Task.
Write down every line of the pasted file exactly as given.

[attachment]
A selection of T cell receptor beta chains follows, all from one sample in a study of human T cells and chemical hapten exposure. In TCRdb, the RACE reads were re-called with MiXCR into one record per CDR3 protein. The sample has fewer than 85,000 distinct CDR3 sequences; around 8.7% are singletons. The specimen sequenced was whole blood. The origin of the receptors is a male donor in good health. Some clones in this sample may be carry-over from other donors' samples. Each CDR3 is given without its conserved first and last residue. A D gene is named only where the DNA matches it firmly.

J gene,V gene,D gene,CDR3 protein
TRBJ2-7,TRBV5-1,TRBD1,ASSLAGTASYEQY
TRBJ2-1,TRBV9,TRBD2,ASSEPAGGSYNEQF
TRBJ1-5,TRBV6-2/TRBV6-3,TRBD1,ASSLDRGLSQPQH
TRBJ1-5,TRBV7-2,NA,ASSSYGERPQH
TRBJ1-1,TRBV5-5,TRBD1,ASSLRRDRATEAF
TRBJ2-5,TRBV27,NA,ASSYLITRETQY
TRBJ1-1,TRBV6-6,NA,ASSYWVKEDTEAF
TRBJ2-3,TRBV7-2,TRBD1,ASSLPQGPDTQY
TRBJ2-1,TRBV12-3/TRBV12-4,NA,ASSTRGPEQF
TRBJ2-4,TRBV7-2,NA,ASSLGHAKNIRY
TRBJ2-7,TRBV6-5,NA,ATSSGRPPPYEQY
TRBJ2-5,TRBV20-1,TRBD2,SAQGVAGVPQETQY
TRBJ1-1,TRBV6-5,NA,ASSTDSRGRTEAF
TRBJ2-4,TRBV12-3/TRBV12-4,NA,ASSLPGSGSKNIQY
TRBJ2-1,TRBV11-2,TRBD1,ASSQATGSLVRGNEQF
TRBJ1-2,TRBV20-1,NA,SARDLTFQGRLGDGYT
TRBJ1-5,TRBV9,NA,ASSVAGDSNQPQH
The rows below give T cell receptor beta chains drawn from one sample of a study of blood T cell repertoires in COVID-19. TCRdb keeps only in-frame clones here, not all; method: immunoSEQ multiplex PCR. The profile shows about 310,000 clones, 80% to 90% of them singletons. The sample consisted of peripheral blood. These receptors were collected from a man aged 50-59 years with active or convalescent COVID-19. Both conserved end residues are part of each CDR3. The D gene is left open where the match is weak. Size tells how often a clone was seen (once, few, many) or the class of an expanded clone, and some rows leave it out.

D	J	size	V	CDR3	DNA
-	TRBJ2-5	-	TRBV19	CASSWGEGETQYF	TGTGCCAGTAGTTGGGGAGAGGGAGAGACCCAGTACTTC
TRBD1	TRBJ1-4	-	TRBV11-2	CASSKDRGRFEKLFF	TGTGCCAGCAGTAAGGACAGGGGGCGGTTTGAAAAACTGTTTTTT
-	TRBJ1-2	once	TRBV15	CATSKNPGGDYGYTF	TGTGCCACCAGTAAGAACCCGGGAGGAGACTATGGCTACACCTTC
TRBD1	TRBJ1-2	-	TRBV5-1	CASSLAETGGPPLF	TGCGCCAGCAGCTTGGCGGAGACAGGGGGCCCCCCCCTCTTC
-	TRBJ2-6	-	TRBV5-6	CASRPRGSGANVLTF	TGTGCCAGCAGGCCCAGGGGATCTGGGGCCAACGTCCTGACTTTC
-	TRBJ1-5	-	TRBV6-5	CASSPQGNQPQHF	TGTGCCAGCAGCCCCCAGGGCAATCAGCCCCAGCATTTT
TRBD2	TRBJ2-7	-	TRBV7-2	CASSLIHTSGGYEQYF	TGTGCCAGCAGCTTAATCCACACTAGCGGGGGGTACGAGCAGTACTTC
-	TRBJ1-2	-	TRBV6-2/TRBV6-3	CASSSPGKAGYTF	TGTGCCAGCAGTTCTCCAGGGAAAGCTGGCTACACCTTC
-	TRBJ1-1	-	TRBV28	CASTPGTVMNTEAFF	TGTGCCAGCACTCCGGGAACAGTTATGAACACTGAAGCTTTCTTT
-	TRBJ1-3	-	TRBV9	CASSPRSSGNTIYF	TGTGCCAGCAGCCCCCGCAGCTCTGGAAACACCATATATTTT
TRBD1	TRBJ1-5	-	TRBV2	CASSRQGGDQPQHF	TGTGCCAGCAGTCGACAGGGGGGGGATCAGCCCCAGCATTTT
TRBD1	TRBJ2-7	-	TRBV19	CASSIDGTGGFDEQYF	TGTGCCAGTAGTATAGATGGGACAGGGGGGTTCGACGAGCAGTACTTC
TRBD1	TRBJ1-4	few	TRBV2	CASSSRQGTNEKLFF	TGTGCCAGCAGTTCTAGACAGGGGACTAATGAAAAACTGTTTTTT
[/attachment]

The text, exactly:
A selection of T cell receptor beta chains follows, all from one sample in a study of human T cells and chemical hapten exposure. In TCRdb, the RACE reads were re-called with MiXCR into one record per CDR3 protein. The sample has fewer than 85,000 distinct CDR3 sequences; around 8.7% are singletons. The specimen sequenced was whole blood. The origin of the receptors is a male donor in good health. Some clones in this sample may be carry-over from other donors' samples. Each CDR3 is given without its conserved first and last residue. A D gene is named only where the DNA matches it firmly.

J gene,V gene,D gene,CDR3 protein
TRBJ2-7,TRBV5-1,TRBD1,ASSLAGTASYEQY
TRBJ2-1,TRBV9,TRBD2,ASSEPAGGSYNEQF
TRBJ1-5,TRBV6-2/TRBV6-3,TRBD1,ASSLDRGLSQPQH
TRBJ1-5,TRBV7-2,NA,ASSSYGERPQH
TRBJ1-1,TRBV5-5,TRBD1,ASSLRRDRATEAF
TRBJ2-5,TRBV27,NA,ASSYLITRETQY
TRBJ1-1,TRBV6-6,NA,ASSYWVKEDTEAF
TRBJ2-3,TRBV7-2,TRBD1,ASSLPQGPDTQY
TRBJ2-1,TRBV12-3/TRBV12-4,NA,ASSTRGPEQF
TRBJ2-4,TRBV7-2,NA,ASSLGHAKNIRY
TRBJ2-7,TRBV6-5,NA,ATSSGRPPPYEQY
TRBJ2-5,TRBV20-1,TRBD2,SAQGVAGVPQETQY
TRBJ1-1,TRBV6-5,NA,ASSTDSRGRTEAF
TRBJ2-4,TRBV12-3/TRBV12-4,NA,ASSLPGSGSKNIQY
TRBJ2-1,TRBV11-2,TRBD1,ASSQATGSLVRGNEQF
TRBJ1-2,TRBV20-1,NA,SARDLTFQGRLGDGYT
TRBJ1-5,TRBV9,NA,ASSVAGDSNQPQH
The rows below give T cell receptor beta chains drawn from one sample of a study of blood T cell repertoires in COVID-19. TCRdb keeps only in-frame clones here, not all; method: immunoSEQ multiplex PCR. The profile shows about 310,000 clones, 80% to 90% of them singletons. The sample consisted of peripheral blood. These receptors were collected from a man aged 50-59 years with active or convalescent COVID-19. Both conserved end residues are part of each CDR3. The D gene is left open where the match is weak. Size tells how often a clone was seen (once, few, many) or the class of an expanded clone, and some rows leave it out.

D	J	size	V	CDR3	DNA
-	TRBJ2-5	-	TRBV19	CASSWGEGETQYF	TGTGCCAGTAGTTGGGGAGAGGGAGAGACCCAGTACTTC
TRBD1	TRBJ1-4	-	TRBV11-2	CASSKDRGRFEKLFF	TGTGCCAGCAGTAAGGACAGGGGGCGGTTTGAAAAACTGTTTTTT
-	TRBJ1-2	once	TRBV15	CATSKNPGGDYGYTF	TGTGCCACCAGTAAGAACCCGGGAGGAGACTATGGCTACACCTTC
TRBD1	TRBJ1-2	-	TRBV5-1	CASSLAETGGPPLF	TGCGCCAGCAGCTTGGCGGAGACAGGGGGCCCCCCCCTCTTC
-	TRBJ2-6	-	TRBV5-6	CASRPRGSGANVLTF	TGTGCCAGCAGGCCCAGGGGATCTGGGGCCAACGTCCTGACTTTC
-	TRBJ1-5	-	TRBV6-5	CASSPQGNQPQHF	TGTGCCAGCAGCCCCCAGGGCAATCAGCCCCAGCATTTT
TRBD2	TRBJ2-7	-	TRBV7-2	CASSLIHTSGGYEQYF	TGTGCCAGCAGCTTAATCCACACTAGCGGGGGGTACGAGCAGTACTTC
-	TRBJ1-2	-	TRBV6-2/TRBV6-3	CASSSPGKAGYTF	TGTGCCAGCAGTTCTCCAGGGAAAGCTGGCTACACCTTC
-	TRBJ1-1	-	TRBV28	CASTPGTVMNTEAFF	TGTGCCAGCACTCCGGGAACAGTTATGAACACTGAAGCTTTCTTT
-	TRBJ1-3	-	TRBV9	CASSPRSSGNTIYF	TGTGCCAGCAGCCCCCGCAGCTCTGGAAACACCATATATTTT
TRBD1	TRBJ1-5	-	TRBV2	CASSRQGGDQPQHF	TGTGCCAGCAGTCGACAGGGGGGGGATCAGCCCCAGCATTTT
TRBD1	TRBJ2-7	-	TRBV19	CASSIDGTGGFDEQYF	TGTGCCAGTAGTATAGATGGGACAGGGGGGTTCGACGAGCAGTACTTC
TRBD1	TRBJ1-4	few	TRBV2	CASSSRQGTNEKLFF	TGTGCCAGCAGTTCTAGACAGGGGACTAATGAAAAACTGTTTTTT